Left to right: Acrylic/gold patina box with handle; other side of
first image; Hand with balanced “mask-like” face. Acrylic.
les. Then, in a rhythmic fashion, the
cast clay was gently removed from
the mold. Plastic bags were bundled
together to back the face while
additional refining was finished.
eyes open; others opted for a
drapery, or even a hat. Students had
fun finding solutions. Once the face
was attached, a razor knife was used
to cut a locking lid. The plastic bags
were removed and reinforcing coils
Instead of glaz-
ing the work,
after it was
dried and fired,
we decided to
use dark shades
of acrylic paint
and rubbed on gold or silver wax/
paint to create an antique patina.
The results were amazing! Students immediately began brainstorming other applications for the cast
faces. I knew that by challenging my
students, I had given them the confidence to explore new avenues of creativity.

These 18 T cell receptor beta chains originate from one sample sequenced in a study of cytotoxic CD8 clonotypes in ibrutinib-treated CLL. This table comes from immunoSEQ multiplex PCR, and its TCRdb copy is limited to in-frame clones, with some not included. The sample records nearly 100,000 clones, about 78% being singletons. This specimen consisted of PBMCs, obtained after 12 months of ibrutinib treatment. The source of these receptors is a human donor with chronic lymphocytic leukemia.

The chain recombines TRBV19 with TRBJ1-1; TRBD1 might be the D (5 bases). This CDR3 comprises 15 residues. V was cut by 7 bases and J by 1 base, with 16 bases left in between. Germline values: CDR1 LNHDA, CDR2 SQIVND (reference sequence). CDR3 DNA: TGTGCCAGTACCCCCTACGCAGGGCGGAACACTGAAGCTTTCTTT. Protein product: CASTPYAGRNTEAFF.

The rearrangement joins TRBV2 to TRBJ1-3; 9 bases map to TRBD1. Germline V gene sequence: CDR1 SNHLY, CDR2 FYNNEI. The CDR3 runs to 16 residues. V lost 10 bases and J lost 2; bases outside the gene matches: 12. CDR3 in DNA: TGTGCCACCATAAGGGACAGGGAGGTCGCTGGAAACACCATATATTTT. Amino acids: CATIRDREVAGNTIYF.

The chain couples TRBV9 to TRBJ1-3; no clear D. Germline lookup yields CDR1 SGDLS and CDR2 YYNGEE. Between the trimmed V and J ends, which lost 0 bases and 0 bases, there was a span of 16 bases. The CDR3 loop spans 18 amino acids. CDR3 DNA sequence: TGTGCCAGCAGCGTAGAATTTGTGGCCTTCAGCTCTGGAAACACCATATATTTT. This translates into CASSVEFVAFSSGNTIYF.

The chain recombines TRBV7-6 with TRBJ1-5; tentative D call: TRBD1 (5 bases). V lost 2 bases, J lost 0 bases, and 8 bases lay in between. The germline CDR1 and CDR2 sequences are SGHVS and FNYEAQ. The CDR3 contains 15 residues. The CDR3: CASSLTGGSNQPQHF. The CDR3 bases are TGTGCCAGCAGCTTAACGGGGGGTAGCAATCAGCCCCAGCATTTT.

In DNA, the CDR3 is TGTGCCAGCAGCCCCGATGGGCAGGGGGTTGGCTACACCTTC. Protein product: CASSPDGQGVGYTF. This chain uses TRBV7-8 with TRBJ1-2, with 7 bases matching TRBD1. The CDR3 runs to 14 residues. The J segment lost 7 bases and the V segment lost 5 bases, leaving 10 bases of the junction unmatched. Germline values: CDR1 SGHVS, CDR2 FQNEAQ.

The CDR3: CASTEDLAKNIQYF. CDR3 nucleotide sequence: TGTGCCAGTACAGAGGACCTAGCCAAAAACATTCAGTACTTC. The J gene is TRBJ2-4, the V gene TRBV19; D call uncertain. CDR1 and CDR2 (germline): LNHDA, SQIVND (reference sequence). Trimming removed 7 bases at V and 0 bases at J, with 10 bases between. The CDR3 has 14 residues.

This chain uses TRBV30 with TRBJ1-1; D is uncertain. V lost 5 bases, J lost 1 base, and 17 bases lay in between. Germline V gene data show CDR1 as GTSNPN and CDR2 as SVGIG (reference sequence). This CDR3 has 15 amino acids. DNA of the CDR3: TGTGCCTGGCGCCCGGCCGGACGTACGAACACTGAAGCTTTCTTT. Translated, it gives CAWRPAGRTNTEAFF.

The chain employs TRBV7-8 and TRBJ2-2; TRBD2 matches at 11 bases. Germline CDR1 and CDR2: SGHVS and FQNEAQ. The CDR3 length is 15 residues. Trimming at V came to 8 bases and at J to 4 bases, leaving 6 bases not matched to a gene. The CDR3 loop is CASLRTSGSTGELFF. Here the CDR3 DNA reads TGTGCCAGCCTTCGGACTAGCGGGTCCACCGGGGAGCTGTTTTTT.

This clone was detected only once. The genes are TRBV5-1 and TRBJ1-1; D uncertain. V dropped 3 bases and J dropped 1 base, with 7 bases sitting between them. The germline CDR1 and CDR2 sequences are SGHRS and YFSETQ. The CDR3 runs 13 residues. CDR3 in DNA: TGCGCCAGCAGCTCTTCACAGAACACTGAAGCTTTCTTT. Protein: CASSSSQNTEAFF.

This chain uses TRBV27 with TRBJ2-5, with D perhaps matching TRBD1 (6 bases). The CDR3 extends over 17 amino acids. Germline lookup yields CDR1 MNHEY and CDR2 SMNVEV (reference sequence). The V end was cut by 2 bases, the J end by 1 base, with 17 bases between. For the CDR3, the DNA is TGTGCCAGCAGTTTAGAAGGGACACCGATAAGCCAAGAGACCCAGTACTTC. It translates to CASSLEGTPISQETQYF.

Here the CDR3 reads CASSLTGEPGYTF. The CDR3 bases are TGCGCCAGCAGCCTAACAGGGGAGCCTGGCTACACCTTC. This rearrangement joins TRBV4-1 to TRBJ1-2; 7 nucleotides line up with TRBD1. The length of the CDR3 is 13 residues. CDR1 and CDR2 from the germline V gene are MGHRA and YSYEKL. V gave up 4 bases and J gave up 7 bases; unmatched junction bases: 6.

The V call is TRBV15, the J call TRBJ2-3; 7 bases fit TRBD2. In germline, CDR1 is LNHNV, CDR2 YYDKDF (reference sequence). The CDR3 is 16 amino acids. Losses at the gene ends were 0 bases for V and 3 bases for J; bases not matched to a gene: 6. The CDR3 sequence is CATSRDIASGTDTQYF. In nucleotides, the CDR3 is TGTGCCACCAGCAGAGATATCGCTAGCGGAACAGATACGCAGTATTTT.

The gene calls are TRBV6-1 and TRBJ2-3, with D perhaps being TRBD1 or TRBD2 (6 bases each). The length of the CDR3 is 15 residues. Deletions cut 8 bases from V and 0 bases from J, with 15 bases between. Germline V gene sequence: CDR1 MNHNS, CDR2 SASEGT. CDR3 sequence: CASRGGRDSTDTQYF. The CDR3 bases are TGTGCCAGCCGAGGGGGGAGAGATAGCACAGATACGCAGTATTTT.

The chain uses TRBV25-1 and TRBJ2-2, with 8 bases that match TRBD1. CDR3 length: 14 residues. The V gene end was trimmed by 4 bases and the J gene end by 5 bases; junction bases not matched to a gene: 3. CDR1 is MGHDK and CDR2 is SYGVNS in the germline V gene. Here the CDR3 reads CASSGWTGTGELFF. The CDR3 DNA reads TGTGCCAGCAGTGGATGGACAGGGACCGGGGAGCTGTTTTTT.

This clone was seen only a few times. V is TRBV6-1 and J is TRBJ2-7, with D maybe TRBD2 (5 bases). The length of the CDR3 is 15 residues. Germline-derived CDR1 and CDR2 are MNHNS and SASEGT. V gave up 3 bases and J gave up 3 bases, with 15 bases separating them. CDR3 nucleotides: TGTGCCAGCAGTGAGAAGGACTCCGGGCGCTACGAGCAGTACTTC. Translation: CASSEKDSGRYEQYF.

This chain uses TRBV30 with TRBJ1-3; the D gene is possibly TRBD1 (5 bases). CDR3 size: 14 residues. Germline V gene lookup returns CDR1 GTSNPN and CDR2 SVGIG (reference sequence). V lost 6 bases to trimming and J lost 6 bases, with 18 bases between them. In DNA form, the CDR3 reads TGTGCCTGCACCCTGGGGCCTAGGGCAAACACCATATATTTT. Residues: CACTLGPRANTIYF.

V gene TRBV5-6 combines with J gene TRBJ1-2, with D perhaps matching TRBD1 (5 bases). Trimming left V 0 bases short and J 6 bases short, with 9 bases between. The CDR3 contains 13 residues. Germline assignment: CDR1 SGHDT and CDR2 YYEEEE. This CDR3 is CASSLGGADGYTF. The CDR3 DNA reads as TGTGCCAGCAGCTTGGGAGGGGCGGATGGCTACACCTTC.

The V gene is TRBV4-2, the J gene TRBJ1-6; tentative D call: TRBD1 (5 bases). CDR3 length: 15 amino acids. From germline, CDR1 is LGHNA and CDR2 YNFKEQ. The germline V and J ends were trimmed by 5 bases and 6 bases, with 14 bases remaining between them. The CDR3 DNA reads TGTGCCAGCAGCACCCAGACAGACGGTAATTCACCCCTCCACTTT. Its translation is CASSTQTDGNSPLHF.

To incorporate sculptural
elements into my ceramics
program, I decided to try direct
plaster casting of the face to
make a plaster mold for clay.
Nancy Corrigan Wilbert teaches art at
Seekonk High School in Seekonk, Massachusetts. email@example.com
Students creating the head
on the hand needed the back of the
head to be smoothed and refined. The
sculpted head would be mask-like
when attached to its base.
Students conceive and create works
of visual art that demonstrate an
understanding of how the communication of their ideas relates to the
media, techniques, and processes
Those creating a box had more
options. Their faces could have hair,